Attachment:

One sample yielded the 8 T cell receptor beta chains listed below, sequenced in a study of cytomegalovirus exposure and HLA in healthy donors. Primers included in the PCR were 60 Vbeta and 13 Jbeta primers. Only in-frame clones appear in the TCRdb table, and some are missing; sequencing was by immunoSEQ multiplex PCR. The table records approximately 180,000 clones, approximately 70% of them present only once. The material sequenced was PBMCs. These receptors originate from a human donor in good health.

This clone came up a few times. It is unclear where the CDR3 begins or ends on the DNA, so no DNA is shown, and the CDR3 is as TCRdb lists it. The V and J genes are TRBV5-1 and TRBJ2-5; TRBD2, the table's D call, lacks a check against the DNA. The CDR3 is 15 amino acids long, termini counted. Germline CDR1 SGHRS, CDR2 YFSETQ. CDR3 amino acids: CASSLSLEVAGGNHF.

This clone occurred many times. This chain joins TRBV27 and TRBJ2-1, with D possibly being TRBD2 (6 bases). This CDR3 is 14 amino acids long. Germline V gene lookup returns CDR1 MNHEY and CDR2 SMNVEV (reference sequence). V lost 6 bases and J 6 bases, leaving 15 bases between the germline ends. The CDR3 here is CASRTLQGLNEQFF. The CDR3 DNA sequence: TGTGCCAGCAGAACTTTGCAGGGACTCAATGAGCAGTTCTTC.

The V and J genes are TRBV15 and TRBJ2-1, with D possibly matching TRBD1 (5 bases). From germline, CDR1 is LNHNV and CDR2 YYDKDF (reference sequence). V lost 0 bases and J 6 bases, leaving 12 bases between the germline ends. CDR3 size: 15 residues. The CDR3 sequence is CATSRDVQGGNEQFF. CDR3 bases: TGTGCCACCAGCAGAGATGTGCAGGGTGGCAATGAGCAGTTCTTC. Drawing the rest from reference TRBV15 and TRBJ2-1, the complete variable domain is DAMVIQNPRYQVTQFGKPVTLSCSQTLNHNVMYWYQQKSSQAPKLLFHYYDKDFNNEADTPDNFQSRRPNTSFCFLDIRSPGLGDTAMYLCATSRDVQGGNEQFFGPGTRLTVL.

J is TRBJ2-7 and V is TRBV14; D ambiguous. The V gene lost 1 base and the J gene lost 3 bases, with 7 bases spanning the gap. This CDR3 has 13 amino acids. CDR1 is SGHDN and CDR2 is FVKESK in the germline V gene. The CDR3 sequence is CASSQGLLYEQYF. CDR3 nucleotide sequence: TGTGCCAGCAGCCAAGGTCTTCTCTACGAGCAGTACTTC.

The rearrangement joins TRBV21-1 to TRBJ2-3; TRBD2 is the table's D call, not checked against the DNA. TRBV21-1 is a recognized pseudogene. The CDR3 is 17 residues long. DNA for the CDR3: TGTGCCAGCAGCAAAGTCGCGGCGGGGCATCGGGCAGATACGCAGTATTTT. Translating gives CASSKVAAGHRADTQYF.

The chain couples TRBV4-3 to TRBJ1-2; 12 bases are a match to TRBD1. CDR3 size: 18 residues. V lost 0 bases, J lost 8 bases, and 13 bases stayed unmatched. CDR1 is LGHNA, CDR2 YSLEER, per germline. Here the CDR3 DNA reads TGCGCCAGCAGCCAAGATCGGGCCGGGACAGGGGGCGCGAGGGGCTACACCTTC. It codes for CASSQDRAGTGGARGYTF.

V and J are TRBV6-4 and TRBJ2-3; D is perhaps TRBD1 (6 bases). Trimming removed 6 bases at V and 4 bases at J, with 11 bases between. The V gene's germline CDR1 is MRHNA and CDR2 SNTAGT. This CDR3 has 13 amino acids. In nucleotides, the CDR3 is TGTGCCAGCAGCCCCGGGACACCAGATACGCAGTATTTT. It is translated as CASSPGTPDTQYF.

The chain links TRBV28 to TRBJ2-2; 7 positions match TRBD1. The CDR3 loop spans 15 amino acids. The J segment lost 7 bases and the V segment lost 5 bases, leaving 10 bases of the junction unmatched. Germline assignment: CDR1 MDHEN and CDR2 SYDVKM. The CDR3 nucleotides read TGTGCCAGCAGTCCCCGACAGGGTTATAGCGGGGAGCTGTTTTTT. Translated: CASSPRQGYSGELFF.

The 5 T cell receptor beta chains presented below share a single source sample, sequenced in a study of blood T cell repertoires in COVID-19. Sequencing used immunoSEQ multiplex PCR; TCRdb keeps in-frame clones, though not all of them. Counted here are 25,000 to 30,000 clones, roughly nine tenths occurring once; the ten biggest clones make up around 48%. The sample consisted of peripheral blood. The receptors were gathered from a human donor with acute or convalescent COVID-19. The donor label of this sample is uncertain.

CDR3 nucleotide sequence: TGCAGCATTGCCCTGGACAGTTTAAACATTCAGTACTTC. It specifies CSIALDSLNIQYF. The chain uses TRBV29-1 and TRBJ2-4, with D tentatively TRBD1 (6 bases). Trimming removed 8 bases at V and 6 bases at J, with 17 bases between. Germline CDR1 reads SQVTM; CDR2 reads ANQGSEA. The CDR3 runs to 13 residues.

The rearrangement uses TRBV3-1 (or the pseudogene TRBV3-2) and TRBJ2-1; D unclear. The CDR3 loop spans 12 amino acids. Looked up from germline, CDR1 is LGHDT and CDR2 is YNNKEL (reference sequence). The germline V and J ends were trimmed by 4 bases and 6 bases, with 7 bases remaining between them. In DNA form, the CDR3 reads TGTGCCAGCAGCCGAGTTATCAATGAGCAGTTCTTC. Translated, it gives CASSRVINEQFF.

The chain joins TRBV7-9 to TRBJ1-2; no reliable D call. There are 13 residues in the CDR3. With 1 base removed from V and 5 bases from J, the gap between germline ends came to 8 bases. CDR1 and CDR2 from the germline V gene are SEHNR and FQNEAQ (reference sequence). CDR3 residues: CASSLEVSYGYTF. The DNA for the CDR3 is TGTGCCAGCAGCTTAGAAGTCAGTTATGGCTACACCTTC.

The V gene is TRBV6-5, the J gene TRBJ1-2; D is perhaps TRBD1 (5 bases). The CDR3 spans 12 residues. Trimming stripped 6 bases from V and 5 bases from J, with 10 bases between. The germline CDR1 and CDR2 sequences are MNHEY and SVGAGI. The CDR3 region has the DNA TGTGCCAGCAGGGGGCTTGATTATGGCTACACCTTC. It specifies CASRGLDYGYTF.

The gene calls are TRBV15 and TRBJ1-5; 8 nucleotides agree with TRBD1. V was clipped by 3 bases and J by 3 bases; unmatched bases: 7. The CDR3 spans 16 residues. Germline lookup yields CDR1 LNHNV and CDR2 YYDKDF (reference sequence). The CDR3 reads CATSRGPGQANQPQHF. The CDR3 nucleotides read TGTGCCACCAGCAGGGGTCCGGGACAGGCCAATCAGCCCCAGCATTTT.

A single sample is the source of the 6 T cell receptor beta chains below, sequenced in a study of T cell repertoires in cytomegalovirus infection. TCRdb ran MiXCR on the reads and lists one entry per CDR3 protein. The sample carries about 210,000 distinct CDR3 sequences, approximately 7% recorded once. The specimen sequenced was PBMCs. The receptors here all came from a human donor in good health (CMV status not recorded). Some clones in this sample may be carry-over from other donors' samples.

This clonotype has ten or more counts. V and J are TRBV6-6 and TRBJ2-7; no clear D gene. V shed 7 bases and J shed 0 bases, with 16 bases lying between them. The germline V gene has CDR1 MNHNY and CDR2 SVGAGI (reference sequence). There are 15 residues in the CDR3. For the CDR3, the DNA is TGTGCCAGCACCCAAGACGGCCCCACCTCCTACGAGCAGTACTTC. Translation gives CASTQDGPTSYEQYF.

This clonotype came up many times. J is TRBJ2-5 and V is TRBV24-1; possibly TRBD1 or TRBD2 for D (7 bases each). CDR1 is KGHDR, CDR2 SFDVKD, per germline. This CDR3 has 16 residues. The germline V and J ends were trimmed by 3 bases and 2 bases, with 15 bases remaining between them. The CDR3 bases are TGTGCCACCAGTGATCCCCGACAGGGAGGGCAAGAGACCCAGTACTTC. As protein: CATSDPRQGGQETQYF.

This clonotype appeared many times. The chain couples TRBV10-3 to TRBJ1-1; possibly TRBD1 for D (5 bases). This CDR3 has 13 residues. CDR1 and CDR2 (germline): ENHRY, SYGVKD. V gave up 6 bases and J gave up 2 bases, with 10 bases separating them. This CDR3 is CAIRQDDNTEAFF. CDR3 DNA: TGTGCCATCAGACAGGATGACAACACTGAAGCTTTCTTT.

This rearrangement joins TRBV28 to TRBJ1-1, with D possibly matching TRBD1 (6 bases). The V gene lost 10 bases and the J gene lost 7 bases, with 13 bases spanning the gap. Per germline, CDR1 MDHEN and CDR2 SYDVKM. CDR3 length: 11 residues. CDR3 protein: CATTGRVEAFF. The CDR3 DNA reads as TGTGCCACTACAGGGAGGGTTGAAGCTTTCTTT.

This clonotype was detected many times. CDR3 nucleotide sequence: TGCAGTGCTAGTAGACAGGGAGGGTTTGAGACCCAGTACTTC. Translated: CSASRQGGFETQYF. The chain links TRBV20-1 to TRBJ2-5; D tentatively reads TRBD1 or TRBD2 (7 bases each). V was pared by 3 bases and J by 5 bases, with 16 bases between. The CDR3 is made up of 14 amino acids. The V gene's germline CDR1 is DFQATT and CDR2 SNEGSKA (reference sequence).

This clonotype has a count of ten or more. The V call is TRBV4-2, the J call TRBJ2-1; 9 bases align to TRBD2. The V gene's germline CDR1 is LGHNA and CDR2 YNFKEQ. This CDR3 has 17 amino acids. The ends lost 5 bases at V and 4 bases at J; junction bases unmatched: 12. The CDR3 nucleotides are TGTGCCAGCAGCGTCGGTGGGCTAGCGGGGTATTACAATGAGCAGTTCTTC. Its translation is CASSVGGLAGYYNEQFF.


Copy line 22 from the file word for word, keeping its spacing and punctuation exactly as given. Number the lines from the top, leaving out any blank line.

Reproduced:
This clonotype has a count of ten or more. The V call is TRBV4-2, the J call TRBJ2-1; 9 bases align to TRBD2. The V gene's germline CDR1 is LGHNA and CDR2 YNFKEQ. This CDR3 has 17 amino acids. The ends lost 5 bases at V and 4 bases at J; junction bases unmatched: 12. The CDR3 nucleotides are TGTGCCAGCAGCGTCGGTGGGCTAGCGGGGTATTACAATGAGCAGTTCTTC. Its translation is CASSVGGLAGYYNEQFF.